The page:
Café on the Route
Jesse Woodson James (1847 - 1882); an American outlaw, murderer, bank and train robber, train robber
The building is a Route 66 Roadside Attraction.
SW corner of W11th St. and Route 66
The Cafe, B&B and restaurant closed in 2013 but reopened again in 2018 after it was bought by "Decades of Wheels" which now owns most of that city block and are currently rebuilding it.
The Café is housed in what used to be the Crowell Bank, built in the early 1870s, when the town was going through a boom period based on cattle ranching.
Local lore says that the Bank was robbed in 1876 by Jesse James.
So you can stop at Café on the Route and the old Angels on the Route building, now Rita's Roost.
Other attractions on the block are an automotive museum, Little Brick Inn (the old B&B), and the Spin Out Arcade. More info at decadesofwheels.com
The B and B Cafe in the old Crowell Bank building:
At the other tip of the same block are more "oldies":
1145 Military Ave (NW corner of W12th St and Military Ave.)
The Ritz Theater opened April 30, 1926, the same year that Rout 66 was created. It closed 30 years later, becoming a restaurant. Recently it has undergone renovations and will reopen shortly. Next to it is the Angels of the Route Cafe.
Ritz Theater and the Angels of the Route Cafe:
SW corner of Military Ave. and 12th St
The Mural Bas Relief on Route 66, inside red box. Google. Click for street view
See the mural bas relief that portrays the history of Baxter Springs, it even includes Route 66's shield. On the South wall of American Bank.
Baxter Springs Heritage Center
740 East Ave.
Exhibits collections of the Civil War, World War I and II, the early days of Baxter Springs, the mining district and of course: Route 66 memorabilia.
10th St. and Park St. Johnston Public Library.
Erected in 1931, it is dedicated to Maj. Gen. James Blunt and his 135 men who were massacred during the Civil War.
Tours & Itineraries
Marsh Arch "Rainbow" Bridge
Only remaining Marsh Arch Bridge on U.S. 66, Riverton, Kansas. Marcin Wichary
The Historic Rainbow Bridge is just 2.5 miles north of Baxter Springs, along Route 66.
The bridge has two concrete arches and is 130 feet (40 m) long it was repaired in 2005 and is no longer open for traffic, but you can still walk across it.
It was named in 1838, and is fed by the crystal clear springs of the area. A cable-ferry boat was built in 1867 and replaced by a bridge in the 1880s. The river turned the turbine water wheels of the Baxter Springs flour mill in the late 1800s, the town's only industry.
Now it is used by campers and fishermen: Kiwanis Park is located to the east of the town, on the north side of E 12 St., next to the River.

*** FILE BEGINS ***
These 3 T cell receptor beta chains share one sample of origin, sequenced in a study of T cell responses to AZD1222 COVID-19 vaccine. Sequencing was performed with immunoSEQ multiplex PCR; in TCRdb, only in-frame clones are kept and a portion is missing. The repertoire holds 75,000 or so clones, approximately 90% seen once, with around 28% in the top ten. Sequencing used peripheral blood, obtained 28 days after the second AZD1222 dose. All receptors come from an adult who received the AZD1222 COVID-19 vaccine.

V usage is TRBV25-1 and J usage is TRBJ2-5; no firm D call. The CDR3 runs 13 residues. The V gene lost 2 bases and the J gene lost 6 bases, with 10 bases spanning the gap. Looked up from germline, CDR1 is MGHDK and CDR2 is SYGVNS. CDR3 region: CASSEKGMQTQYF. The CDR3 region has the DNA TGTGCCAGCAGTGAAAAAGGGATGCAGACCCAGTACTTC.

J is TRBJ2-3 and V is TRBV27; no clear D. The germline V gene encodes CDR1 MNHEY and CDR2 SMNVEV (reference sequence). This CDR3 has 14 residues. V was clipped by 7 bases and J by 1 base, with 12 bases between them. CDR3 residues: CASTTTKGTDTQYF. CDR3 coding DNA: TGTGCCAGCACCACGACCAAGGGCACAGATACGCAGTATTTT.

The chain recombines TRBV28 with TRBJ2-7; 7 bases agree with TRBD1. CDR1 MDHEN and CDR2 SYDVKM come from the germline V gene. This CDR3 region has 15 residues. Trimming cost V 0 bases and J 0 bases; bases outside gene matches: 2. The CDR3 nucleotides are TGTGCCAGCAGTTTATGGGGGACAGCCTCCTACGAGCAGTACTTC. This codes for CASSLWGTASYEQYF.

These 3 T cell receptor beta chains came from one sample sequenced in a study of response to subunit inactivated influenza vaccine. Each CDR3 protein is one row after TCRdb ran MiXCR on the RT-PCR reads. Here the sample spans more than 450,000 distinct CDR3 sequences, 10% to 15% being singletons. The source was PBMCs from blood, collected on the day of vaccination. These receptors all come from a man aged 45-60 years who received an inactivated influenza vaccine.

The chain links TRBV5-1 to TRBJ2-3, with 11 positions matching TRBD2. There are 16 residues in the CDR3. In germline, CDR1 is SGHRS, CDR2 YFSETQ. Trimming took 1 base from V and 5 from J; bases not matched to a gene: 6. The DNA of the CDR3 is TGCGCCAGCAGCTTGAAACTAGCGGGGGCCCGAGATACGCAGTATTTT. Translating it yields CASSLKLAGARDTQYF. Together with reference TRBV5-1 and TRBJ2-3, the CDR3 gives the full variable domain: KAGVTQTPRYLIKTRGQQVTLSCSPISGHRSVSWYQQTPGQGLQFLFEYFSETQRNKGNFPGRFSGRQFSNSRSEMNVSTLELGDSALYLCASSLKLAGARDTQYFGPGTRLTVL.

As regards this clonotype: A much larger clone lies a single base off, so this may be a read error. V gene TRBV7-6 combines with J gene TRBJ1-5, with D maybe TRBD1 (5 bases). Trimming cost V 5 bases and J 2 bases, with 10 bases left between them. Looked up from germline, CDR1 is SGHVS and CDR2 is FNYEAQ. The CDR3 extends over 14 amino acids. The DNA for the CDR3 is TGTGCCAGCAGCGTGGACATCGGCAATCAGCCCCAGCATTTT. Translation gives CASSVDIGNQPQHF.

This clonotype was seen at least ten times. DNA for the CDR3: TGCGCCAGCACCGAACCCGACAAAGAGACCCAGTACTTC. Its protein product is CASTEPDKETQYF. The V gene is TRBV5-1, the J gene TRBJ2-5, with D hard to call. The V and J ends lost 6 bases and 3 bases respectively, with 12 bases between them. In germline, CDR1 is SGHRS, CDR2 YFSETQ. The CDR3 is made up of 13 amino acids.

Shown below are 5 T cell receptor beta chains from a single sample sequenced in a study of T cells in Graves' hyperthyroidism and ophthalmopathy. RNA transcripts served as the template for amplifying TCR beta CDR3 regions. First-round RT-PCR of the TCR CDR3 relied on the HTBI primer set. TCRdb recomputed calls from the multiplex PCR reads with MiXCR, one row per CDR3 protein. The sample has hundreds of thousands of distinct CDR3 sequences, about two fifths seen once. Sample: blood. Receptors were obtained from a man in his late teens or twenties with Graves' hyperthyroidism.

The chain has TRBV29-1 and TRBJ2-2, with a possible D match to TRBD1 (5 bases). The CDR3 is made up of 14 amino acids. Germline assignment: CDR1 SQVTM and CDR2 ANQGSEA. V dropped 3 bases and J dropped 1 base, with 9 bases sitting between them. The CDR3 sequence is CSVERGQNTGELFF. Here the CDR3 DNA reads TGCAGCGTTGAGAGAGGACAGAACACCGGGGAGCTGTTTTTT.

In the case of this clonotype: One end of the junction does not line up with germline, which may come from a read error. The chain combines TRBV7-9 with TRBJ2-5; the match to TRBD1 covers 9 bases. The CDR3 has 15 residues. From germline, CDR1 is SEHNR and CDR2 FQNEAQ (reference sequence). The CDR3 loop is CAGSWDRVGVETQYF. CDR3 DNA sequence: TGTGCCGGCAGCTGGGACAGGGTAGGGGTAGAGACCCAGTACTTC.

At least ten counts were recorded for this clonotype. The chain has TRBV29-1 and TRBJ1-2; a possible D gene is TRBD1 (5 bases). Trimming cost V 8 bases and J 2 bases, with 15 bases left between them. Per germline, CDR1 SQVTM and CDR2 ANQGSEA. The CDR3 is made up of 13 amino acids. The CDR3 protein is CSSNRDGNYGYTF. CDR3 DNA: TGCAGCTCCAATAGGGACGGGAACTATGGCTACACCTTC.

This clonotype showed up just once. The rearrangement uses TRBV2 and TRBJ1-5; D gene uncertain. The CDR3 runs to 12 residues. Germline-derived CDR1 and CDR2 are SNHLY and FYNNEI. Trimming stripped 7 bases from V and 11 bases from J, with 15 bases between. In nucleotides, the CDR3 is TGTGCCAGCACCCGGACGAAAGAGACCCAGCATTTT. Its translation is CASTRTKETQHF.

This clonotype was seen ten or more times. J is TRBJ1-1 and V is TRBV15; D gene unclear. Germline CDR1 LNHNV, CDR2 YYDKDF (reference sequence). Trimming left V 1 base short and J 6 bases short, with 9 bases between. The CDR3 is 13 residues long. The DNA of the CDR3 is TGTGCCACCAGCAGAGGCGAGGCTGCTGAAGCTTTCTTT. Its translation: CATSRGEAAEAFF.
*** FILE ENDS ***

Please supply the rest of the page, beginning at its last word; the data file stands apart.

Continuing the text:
Riverside Park on Spring River. On the south side of Highway 166. It has a boat ramp, tables, grills, rest rooms. Camping and RV facilities. Map with Directions.
It is set at the point where Missouri, Kansas and Oklahoma meet. It was built in 1938.
A 15.2 mile round trip. See map with directions. Leave town from Military Ave/Rte.66 and head east along E 12th St.
US 166 & 5th St. 2 miles west of Route 66. Map with Directions.
The US government established it, with a soldier's plot where the victims of the Fort Blair Massacre were buried in a common grave in 1870. The names of the 88 men buried there are engraved in the monument.
Route 66 itinerary through Kansas
Route 66 in Kansas
With only 13 miles, this is the shortest segment of US 66 in any state.
Current mileage: 13 mi.
Alignment of US 66 in Kansas, from Missouri to Oklahoma
Route 66 crosses the southeastern corner of Kansas, the shortest segment of the whole Route66: 13 miles.
Follow it to Main St., Galena (1.3 mi) and take a left. At 7th St, (KS 66) take a right. Stop at the Kansas Route 66 Historic District-East Galena, a Historic Place.
The road runs to the west, crosses Spring River and entering Riverton (5 mi).
Visit the Williams' Store, a Historical Place.
At the west of the town, the alignments split at U.S. 400 - Alt US 69: the later one follows U.S. 400 - Alt US 69), but the 1926 road keeps on west. Follow it to the Historic Bridge, over Brush Creek (7.5 mi): the Rainbow Curve Bridge is the last Marsh Arch Bridge of all Route 66, and is listed on the National Register of Historic Places. After the bridge, the road curves south towards Baxter Springs.
It enters the town (10 mi) and curves left to meet again with Alt US 69. Take a right. The road passes through the central part of the town. The road leaves town, curving around a Walmart (the 1926 alignment went behind it, along Roberts Rd. on the east and W 30th St. on the south). Keep straight until you reach the Oklahoma state line (13 mi). US 66 keeps on southbound, along Alternate US 69 towards Commerce in Oklahoma.
Fate of old US 66
After I-44 bypassed Kansas, US-66 was decommissioned and in 1985 US-69 Alternate took over part of its alignment, the rest became K-66.